Studies in mice show type of fat influences fasting effectiveness

Mark Larance/Courtesy Photo

Researchers from the University of Sydney mapped out what happens in fat tissue during intermittent fasting, showing that it triggers a cascade of dramatic changes, depending on the type of fat deposits and where they are located around the body, according to a new mouse study published in the journal Cell Reports.

The study was conducted using the instruments at the Sydney Mass Spectrometry in the Charles Perkins Centre, part of the University of Sydney's Core Research Facilities. For the study, researchers examined fat tissue types from different locations to understand their role during every-other-day fasting, where no food was consumed on alternate days. The fat types where changes were found included visceral fat, which is fat tissue surrounding our organs including the stomach, and subcutaneous fat, which lies just under the skin and is associated with better metabolic health. 

During fasting, fat tissue provides energy to the rest of the body by releasing fatty acid molecules, the researchers said. However, the researchers said they found visceral fat became resistant to this release of fatty acids during fasting. There were also signs that visceral and subcutaneous fat increased their ability to store energy as fat, likely to rapidly rebuild the fat store before the next fasting period, according to the study.

The research team examined more than 8,500 proteins located in fat deposits, creating a catalogue of changes that occurred during intermittent fasting, using a technique called proteomics. Proteomics or the study of all proteins is a relatively new area of study that takes its name from genomics, the study of all genes, and monitors how proteins react under certain conditions, in this case intermittent fasting.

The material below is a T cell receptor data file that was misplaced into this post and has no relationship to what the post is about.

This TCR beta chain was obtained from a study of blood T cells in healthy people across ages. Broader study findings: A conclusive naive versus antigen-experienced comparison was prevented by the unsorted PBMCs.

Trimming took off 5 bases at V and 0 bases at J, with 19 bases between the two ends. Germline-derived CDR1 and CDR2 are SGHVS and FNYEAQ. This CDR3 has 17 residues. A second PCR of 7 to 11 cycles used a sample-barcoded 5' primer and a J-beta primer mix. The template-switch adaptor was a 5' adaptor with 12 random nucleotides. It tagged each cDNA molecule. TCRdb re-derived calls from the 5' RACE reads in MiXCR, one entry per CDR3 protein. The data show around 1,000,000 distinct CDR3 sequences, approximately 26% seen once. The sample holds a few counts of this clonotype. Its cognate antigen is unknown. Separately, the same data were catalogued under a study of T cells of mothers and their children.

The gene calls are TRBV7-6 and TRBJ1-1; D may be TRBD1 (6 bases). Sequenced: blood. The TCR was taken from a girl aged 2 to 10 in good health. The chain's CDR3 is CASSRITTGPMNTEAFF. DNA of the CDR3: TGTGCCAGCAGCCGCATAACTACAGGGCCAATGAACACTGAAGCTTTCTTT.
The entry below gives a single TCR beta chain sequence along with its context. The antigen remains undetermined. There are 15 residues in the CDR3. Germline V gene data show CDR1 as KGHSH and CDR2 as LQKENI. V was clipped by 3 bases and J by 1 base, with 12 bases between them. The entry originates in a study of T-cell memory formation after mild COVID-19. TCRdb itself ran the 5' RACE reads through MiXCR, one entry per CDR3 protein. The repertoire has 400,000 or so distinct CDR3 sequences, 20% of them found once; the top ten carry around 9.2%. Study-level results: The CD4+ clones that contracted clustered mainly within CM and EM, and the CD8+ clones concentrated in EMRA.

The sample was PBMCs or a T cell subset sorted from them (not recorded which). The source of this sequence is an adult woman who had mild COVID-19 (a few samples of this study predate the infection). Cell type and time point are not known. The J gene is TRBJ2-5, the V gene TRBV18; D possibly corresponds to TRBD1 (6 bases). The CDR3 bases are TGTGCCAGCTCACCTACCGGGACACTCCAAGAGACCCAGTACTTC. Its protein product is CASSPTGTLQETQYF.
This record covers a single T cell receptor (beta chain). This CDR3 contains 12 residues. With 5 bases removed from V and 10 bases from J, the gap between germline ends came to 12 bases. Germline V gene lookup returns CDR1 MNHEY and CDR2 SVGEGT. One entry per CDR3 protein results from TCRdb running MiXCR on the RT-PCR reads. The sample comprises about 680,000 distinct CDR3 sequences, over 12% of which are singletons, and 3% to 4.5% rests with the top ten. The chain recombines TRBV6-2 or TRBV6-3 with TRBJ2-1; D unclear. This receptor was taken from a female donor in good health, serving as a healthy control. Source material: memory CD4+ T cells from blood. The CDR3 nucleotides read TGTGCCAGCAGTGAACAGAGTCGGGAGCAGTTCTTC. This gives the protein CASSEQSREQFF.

The results provide a rich source of data that helps to paint a more complete picture of the inner workings of fat tissue. It was via proteomics that the research team were alerted of major cellular changes caused by intermittent fasting and, after further analysis, highlighted the visceral fat's preservation mechanism in action.

The researchers note that findings from the intermittent study may not apply to different diet regimes such as the 5:2 diet, fasting two days out of seven, or calorie restriction, which is common in people wanting to lose weight.

Future research in mice and humans could uncover the mechanisms by which this resistance occurs, as well as also which types of diet and other interventions may be best at tackling belly fat, the researchers said. The results lay the foundation for future studies, which will dissect the molecules responsible for why visceral fat is resistant to energy release during fasting and help determine what diet plans would be most beneficial for metabolic health.

"This sort of research has been enabled by these new instruments that allow us to look beyond the streetlight,” said Mark Larance, PhD, senior author of the study, in a statement. “We knew we would find something, but we didn't know what.  Now that we've shown belly fat in mice is resistant to this diet, the big question will be to answer why, and how do we best tackle it?"